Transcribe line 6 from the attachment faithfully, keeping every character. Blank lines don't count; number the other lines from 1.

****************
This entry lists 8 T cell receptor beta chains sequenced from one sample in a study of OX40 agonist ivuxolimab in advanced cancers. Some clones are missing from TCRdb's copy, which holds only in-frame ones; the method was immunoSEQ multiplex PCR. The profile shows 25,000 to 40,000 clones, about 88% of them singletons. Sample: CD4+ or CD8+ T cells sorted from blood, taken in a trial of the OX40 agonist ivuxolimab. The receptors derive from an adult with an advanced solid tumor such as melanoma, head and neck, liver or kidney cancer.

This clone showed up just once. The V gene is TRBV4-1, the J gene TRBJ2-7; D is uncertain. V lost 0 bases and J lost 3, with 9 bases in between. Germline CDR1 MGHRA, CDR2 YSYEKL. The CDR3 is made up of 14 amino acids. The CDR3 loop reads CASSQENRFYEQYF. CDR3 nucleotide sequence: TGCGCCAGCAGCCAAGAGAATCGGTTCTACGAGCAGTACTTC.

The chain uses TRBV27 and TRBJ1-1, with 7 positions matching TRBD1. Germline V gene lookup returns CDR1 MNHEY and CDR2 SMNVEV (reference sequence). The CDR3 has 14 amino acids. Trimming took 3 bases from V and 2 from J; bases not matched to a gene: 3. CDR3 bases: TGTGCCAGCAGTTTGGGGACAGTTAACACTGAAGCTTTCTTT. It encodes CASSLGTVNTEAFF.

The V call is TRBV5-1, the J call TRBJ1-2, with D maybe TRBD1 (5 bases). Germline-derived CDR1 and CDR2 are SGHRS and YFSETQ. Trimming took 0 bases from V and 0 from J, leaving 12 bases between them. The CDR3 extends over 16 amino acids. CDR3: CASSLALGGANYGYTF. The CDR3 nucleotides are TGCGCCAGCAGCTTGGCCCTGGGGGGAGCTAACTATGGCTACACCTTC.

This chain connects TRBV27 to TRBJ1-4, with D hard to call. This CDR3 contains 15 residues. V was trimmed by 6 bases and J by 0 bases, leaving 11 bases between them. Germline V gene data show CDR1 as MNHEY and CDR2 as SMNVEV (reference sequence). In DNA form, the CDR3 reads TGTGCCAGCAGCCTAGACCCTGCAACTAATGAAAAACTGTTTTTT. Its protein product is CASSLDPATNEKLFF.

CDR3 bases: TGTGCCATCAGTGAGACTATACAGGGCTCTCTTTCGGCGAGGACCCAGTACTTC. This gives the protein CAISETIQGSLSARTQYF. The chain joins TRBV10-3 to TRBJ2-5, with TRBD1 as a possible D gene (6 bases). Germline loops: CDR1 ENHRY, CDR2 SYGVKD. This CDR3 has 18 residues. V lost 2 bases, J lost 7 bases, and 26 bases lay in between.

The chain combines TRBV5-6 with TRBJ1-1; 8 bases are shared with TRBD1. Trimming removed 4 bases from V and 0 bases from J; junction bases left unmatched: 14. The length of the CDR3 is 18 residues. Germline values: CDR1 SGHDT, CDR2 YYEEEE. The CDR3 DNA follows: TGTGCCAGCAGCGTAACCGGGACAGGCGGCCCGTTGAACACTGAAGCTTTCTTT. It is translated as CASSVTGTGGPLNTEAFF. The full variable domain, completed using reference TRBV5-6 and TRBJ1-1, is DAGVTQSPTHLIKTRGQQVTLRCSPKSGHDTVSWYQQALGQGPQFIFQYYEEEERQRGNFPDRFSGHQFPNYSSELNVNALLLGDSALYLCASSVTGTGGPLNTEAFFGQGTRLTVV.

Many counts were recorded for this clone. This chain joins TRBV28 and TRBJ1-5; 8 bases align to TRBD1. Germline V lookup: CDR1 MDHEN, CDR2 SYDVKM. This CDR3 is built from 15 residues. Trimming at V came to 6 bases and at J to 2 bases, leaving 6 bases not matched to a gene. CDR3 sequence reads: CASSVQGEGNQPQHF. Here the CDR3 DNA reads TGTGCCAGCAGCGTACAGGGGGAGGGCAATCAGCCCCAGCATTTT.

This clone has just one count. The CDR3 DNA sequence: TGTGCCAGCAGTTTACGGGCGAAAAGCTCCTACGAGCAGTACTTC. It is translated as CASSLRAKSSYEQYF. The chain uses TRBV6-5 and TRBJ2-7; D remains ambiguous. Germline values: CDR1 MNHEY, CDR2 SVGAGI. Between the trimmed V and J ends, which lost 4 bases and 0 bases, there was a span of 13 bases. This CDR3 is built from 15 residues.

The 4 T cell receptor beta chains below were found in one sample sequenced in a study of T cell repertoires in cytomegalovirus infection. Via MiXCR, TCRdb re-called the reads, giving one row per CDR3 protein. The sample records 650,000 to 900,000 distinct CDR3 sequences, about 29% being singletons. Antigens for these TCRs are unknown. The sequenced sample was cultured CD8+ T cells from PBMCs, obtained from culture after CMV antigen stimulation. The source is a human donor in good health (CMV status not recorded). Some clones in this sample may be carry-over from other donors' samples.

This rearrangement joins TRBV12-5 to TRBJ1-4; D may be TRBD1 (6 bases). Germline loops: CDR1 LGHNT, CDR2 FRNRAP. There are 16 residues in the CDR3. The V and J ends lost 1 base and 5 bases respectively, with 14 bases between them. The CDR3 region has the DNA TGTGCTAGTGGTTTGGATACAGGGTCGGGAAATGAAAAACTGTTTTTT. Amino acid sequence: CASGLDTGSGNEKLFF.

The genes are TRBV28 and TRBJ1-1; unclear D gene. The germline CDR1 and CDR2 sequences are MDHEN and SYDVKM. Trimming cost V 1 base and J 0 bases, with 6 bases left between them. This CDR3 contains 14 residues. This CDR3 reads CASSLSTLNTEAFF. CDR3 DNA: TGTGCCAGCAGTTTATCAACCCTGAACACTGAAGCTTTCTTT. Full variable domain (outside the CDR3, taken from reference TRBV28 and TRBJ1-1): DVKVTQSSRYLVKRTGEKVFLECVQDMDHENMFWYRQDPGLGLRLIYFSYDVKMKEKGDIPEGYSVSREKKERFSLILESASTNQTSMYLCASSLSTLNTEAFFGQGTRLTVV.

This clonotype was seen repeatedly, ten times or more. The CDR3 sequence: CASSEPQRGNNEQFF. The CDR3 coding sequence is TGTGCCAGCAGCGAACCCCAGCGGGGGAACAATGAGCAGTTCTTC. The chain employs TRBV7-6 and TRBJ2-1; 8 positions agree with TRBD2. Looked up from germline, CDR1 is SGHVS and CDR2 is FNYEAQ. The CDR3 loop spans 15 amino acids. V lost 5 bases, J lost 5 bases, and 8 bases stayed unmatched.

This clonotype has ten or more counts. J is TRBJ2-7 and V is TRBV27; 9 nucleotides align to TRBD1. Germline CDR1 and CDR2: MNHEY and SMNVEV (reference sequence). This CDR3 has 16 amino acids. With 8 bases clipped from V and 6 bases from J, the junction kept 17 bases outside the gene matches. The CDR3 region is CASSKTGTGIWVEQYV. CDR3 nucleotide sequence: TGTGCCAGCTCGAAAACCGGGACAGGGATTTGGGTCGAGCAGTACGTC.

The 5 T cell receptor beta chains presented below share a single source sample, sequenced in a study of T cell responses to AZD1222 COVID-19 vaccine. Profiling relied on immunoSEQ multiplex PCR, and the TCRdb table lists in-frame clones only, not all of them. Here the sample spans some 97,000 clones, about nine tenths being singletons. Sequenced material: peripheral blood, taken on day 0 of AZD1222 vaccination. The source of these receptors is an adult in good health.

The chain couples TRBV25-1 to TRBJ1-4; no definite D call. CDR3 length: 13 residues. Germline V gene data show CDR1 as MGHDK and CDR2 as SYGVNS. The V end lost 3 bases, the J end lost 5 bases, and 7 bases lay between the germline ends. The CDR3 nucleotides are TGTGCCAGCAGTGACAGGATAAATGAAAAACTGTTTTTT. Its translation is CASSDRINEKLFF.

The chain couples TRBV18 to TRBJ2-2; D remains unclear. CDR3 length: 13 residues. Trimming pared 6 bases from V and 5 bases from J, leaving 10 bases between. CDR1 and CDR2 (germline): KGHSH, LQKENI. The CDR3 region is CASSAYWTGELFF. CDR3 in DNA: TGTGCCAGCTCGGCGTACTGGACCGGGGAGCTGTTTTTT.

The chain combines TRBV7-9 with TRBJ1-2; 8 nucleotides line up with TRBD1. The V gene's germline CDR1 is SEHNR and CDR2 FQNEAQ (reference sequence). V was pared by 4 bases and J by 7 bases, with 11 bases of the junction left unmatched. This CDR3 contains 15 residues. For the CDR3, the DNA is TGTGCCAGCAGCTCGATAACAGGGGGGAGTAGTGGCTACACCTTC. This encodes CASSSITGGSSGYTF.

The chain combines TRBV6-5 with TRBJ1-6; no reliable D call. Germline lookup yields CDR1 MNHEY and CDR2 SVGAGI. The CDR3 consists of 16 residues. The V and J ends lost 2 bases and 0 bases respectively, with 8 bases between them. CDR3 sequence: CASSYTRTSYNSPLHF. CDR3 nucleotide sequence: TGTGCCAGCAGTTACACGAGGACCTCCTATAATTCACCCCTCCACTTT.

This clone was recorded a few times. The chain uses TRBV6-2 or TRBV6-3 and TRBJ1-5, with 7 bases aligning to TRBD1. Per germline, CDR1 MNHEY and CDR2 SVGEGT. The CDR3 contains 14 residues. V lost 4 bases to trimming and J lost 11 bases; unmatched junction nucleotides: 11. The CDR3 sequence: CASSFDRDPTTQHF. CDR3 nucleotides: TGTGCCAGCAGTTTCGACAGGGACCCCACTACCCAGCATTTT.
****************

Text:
CDR3 bases: TGTGCCATCAGTGAGACTATACAGGGCTCTCTTTCGGCGAGGACCCAGTACTTC. This gives the protein CAISETIQGSLSARTQYF. The chain joins TRBV10-3 to TRBJ2-5, with TRBD1 as a possible D gene (6 bases). Germline loops: CDR1 ENHRY, CDR2 SYGVKD. This CDR3 has 18 residues. V lost 2 bases, J lost 7 bases, and 26 bases lay in between.